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Tuscan Seduction

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April 23, 2014 / Italian / By
Anna

One of the most delicious dishes I have eaten recently is Peposa, a Tuscan dish comprised principally of an inexpensive cut of beef, red wine and black pepper. I tried this dish for the first time last year when on holiday in Tuscany with family and friends celebrating someone's thirtieth birthday. We had rented a large townhouse with a pool in a small village near Sienna. The pool area was surrounded by electric fences to keep the wild boar out of the garden and, of course, the pool.

There were few businesses in the village, but, on request, the women who ran the local bar also made a fantastic panino with cheese and various meats. The Tuscan bread was delicious and much as it pains me to say, far nicer than the bread in the Umbrian village, Bevagna, where I live part of the year. The Umbrians gave up salting their bread hundreds of years ago to avoid paying Papal taxes and have continued to eat their bread salt free to this day. Several years exposure have made me tolerant of the taste, but I love to get my teeth into properly salted Tuscan bread when I can.

My introduction to Peposa was in a restaurant in yet another little village not far from Sienna. But I cannot recall its name. The restaurant had vast rooms in the cellars and there we set about eating with gusto. I ordered Peposa not knowing quite what to expect but I love pepper, so I was hoping for something good.

When the dish arrived, it was an intense dark red. And covered, I mean covered, in black peppercorns. I was initially dismayed by the quantity of pepper, but there was no need for concern. The spicy meat was meltingly delicious and not overly peppery. Of course, it is not advisable to eat all the pepper. The chef told me that it had been slow cooking all day in an earthenware casserole.

There and then I made up my mind to try cooking it and when I got back to Bevagna, I found I had a recipe in a Tuscan cookbook, but this recipe used tomato pulp rather than wine. I knew this was not what I had eaten, so the first time I cooked it, I used a combo of my own homegrown tomato passata and red wine. It was good, so good in fact that although a lot of recipes suggest the meat be cooked in wine only, I have continued to include passata. The traditional recipe calls for Chianti, but other red wines work well, too.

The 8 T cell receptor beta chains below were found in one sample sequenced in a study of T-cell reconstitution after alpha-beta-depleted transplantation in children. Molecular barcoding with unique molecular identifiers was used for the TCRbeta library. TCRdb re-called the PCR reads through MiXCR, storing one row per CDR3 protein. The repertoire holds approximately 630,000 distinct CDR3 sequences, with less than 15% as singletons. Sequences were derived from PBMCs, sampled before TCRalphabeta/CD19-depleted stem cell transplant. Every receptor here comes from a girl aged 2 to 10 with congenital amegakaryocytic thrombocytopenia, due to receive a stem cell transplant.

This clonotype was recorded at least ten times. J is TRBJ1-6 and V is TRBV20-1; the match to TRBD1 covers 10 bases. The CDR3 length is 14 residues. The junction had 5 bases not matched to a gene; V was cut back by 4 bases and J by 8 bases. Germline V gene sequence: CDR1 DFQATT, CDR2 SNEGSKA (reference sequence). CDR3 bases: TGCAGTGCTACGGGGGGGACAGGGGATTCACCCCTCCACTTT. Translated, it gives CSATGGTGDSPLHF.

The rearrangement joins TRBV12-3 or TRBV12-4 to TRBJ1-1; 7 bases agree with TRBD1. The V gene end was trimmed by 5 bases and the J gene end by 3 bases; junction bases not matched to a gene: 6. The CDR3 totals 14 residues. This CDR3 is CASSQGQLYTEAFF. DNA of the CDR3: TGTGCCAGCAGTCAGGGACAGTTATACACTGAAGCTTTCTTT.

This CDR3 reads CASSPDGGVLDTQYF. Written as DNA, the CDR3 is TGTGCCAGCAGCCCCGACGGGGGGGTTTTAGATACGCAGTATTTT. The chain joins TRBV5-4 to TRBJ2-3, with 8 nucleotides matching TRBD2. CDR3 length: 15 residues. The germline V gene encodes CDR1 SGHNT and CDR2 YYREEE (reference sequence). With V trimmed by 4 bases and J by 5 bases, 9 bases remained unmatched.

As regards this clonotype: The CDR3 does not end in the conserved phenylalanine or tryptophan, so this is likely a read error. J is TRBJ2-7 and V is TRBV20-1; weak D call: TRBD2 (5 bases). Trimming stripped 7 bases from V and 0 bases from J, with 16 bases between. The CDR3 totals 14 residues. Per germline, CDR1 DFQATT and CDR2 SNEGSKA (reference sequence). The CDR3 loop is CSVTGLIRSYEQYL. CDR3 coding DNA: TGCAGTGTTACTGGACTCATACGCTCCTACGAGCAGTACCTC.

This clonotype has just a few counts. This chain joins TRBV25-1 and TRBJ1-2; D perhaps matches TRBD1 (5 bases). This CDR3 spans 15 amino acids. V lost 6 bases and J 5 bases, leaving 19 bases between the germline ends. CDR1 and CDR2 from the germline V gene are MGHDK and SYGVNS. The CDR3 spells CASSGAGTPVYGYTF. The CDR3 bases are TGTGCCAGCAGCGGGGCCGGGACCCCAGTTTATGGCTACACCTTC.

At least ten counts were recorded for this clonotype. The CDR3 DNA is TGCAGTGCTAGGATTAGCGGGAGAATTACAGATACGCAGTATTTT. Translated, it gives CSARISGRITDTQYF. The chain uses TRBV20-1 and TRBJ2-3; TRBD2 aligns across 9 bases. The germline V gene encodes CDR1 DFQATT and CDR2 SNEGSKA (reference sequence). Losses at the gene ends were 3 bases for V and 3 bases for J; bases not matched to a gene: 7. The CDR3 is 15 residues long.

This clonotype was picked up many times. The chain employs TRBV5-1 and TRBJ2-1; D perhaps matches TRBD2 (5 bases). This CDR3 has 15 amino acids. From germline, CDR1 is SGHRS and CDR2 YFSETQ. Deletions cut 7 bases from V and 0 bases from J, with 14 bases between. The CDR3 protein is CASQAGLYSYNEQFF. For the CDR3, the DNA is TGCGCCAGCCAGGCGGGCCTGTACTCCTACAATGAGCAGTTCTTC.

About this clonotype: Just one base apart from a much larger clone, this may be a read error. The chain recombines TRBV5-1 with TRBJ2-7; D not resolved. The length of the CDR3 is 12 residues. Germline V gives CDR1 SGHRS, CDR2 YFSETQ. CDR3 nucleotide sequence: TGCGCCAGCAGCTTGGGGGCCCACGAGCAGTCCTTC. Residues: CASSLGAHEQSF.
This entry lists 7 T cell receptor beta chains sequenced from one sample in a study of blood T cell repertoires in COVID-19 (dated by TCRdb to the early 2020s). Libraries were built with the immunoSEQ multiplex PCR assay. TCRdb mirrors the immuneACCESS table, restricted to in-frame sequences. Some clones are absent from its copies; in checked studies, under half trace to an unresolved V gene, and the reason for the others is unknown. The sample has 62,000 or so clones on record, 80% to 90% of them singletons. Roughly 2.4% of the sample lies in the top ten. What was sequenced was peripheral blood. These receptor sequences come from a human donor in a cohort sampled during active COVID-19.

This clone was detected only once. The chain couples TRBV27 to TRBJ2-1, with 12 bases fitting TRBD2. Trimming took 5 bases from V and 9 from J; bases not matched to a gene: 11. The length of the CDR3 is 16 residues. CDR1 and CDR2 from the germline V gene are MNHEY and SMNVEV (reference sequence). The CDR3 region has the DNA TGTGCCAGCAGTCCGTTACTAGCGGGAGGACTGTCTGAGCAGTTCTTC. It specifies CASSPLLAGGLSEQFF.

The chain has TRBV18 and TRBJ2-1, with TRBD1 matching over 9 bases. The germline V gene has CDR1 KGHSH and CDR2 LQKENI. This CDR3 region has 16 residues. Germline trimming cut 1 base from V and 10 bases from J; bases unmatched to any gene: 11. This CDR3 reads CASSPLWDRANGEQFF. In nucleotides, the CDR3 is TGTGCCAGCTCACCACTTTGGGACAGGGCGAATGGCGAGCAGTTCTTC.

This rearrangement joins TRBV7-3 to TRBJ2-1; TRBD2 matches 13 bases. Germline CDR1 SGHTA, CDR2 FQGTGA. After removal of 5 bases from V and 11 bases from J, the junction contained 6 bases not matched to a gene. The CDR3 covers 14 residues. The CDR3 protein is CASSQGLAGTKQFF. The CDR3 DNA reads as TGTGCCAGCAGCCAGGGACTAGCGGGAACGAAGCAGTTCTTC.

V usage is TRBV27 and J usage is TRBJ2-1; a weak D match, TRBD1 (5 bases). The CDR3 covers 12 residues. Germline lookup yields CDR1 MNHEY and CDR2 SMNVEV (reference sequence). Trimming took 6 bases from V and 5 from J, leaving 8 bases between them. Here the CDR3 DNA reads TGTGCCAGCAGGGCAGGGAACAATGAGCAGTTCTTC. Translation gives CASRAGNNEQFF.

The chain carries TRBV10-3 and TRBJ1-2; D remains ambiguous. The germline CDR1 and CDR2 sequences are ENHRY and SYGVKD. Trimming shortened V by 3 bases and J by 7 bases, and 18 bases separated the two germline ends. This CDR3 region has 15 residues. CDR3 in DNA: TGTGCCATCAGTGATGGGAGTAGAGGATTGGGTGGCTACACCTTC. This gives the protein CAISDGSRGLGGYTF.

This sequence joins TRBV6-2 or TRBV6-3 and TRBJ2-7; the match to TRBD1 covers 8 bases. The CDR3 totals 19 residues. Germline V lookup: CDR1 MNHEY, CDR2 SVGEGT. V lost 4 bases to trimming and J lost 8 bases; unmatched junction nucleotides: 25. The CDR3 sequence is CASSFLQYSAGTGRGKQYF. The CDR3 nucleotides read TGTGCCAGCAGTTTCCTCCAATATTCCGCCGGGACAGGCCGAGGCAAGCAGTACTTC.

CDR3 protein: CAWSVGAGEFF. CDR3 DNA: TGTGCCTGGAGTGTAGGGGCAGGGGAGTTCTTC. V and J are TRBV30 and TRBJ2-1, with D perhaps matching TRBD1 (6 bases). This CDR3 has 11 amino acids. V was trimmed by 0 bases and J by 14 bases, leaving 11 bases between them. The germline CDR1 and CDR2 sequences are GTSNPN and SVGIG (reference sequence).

Peposa

1 kg of beef shin or other inexpensive cut with plenty of connective tissue

1 bottle of Chianti or as much of it as you are willing to spare.

5-6 cloves of garlic, more if you love garlic

300- 500 mils of passata or chopped, skinned tomatoes.

3 handfuls of black peppercorns or less if you are unsure

A little sage and rosemary (optional)

Salt to taste

Cut the meat into hearty chunks. Combine all ingredients. Cook on a gas ring set to the low setting. Stir occasionally or cook in a slow oven (around150) for at least four hours. Adjust liquids and seasoning to taste.

This is a great dish for the creative cook as there are few absolutes apart from the need to cook it in an earthenware dish, slowly. The longer and slower the better. The connective tissues melt and become deliciously sticky.

Serve on a slice of toasted Tuscan bread. If you can toast it on a wood fire, all the better. Enjoy with a glass of Chianti or a hearty red wine of your choice. Dinner for 4-6.

Unfortunately, I did not have the foresight to take a photo. But here  you can find some photos and another version of the recipe. 

N/A

Country: Italy

Province/State: Toscana

City: Sienna

Address: N/A

Zip/Post Code: N/A

Location Tips: N/A

Phone: N/A

Website:N/A

Price Guide:$$ (What's this?) N/A = home cooked meal,etc
$ = street food, fast food,etc
$$ = bistro, cafe, pub, bar,etc
$$$ = fine dining,etc

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